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Wakenight & Associates, P.C.

1100 Lake Street, Suite 120, Oak Park, IL 60301

DuPage County | 630-852-9700

Mokena | 815-727-6144   Oak Park | 708-848-3159

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Oak Brook divorce attorney child issuesOne of the biggest worries and fears that parents have during a divorce is how the end of their marriage will affect their children. While it is no secret that divorce can put children through some stress and uncertainty, it is often the best action to take for the sake of the family. Children who are raised in unhappy households often have self-esteem problems, trust issues, and in some cases, even behavioral or emotional issues that can follow them for the rest of their lives. Telling the children about your divorce can seem like a daunting task, but these tips can help you have a meaningful conversation:

  1. Tell All of Your Children at the Same Time

Many parents make the mistake of not talking to all of their children together when breaking the news of their divorce. They may think that younger children should be sheltered from the news of a divorce, while older children can be trusted with this information. This often puts unfair and unnecessary stress on older children to keep the secret of the divorce from younger children. It is often best to gather all of your children together and tell them all at the same time to avoid any unnecessary difficulties.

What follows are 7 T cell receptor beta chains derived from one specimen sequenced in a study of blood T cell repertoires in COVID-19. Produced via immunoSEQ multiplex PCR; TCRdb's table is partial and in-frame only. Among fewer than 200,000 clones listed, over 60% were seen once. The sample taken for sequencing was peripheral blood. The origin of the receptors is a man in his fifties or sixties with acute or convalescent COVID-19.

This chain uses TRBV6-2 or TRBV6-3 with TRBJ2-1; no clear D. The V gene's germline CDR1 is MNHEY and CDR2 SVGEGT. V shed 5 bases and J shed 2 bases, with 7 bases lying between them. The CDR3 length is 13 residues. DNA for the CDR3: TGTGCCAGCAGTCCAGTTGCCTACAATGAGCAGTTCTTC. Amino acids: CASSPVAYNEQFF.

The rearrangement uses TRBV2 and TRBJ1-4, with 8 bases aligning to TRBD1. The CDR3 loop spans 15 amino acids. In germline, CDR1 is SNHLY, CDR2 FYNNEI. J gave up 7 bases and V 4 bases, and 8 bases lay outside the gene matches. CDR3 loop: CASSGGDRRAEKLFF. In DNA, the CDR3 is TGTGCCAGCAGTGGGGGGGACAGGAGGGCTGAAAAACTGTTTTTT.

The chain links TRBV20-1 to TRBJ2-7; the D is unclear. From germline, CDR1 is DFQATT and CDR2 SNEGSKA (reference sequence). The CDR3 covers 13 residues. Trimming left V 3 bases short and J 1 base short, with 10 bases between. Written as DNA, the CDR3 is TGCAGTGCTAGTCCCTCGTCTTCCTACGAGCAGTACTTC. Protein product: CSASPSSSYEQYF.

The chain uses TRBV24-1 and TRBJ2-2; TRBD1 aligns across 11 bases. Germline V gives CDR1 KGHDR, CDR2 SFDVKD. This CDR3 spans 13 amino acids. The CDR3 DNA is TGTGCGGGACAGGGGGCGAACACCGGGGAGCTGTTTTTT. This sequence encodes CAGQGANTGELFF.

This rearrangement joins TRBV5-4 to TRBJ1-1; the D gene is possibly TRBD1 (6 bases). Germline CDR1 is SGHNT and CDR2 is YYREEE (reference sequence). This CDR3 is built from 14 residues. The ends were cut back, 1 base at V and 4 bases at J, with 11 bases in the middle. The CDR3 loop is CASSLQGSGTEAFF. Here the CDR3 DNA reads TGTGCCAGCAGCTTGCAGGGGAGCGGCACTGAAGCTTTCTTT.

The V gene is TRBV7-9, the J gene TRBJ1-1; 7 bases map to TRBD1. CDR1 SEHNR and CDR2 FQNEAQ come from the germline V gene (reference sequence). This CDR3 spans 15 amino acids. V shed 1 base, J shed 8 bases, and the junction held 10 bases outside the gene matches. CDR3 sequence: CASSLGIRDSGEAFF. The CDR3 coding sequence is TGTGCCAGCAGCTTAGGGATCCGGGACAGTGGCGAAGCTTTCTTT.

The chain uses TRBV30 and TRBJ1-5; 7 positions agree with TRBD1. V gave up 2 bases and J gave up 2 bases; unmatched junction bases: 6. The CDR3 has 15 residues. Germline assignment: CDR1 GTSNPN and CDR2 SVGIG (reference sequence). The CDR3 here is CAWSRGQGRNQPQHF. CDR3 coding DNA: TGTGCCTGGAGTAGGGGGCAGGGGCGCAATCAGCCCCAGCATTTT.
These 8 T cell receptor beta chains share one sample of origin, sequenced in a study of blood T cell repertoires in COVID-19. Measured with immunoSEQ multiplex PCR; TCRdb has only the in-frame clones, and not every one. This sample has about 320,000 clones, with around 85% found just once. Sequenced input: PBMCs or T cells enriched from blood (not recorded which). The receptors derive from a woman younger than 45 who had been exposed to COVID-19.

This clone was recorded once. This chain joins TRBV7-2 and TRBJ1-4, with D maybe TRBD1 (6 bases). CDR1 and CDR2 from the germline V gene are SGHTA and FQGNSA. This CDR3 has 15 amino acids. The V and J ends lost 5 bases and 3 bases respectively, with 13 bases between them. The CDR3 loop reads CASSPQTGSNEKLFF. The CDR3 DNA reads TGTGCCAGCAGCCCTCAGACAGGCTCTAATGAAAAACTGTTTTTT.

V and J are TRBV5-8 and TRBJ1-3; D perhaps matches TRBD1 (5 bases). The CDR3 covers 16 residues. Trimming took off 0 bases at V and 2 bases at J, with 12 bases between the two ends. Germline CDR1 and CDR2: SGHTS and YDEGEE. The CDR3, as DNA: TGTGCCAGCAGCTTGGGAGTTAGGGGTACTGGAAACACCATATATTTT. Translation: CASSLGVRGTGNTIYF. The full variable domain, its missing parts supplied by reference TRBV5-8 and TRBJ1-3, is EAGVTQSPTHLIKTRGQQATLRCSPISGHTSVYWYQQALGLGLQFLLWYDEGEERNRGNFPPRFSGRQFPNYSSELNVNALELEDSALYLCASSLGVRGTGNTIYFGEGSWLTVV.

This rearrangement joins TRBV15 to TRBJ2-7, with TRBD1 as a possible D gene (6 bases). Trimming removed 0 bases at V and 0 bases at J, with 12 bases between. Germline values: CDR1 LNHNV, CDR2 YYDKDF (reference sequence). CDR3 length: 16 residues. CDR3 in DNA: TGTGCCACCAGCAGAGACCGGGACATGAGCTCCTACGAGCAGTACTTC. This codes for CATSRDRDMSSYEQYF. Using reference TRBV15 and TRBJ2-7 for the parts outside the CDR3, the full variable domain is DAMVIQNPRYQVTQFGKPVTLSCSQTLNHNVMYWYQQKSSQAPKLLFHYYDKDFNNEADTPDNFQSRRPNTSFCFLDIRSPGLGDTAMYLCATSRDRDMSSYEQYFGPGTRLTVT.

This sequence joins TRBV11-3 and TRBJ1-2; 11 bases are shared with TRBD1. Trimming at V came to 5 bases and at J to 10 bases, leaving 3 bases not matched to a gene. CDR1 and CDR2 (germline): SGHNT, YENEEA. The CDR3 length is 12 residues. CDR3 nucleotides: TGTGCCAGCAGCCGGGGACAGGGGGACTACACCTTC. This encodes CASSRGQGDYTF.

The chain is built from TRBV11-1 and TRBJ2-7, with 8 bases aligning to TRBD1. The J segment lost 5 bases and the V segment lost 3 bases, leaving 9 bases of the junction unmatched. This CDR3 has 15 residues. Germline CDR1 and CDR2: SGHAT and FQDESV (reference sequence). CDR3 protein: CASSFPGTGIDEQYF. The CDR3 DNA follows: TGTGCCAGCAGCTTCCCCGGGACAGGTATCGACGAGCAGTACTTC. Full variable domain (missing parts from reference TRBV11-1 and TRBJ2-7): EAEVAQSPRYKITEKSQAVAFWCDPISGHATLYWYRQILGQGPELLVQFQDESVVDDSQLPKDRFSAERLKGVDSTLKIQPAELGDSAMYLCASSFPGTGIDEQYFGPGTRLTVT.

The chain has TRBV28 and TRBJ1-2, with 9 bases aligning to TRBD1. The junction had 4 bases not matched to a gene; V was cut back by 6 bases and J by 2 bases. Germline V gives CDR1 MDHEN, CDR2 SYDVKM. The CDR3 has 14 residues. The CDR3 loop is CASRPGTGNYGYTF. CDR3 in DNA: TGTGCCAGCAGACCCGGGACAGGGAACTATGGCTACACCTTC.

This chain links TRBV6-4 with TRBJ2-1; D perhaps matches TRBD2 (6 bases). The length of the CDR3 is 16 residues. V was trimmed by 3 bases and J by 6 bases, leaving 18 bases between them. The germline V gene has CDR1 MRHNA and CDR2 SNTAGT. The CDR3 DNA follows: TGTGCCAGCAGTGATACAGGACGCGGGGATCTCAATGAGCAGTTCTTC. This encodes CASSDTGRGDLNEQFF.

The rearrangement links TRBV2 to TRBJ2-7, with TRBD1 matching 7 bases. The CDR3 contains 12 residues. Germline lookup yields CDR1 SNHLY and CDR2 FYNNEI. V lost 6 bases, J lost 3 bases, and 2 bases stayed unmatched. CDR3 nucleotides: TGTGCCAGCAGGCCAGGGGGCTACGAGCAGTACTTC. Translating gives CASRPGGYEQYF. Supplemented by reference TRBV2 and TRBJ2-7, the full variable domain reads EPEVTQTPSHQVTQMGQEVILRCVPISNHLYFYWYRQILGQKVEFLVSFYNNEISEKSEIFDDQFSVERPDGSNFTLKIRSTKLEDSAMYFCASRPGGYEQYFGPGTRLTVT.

1. Try to Talk in a Way Your Kids Will Understand

Each child is going to be different when it comes to how much they understand about the divorce and what it all means. Younger children typically have a more difficult time understanding what a divorce is, so simple and clear messages usually work best when explaining things to them. Older children and teenagers tend to need more information to feel satisfied with the news of a divorce, but you should still use caution when revealing details about why the marriage has broken down.

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Hinsdale fathers’ rights attorney for parenting time and child support30 or 40 years ago, a mother was typically granted full custody of her children if she and her husband got a divorce. The husband would usually be awarded visitation rights, and he may have been able to see his kids every other weekend or possibly a couple of days during the week. In today’s world, attitudes toward parenting have changed. Fathers are more likely to be given equal decision-making responsibility for children, and they have the right to parenting time. While this is usually true, many fathers still feel that they are not treated the same as mothers when it comes to the allocation of parenting time and parental responsibilities. In order to protect fathers’ rights, there are some specific issues that fathers should pay attention to when getting a divorce: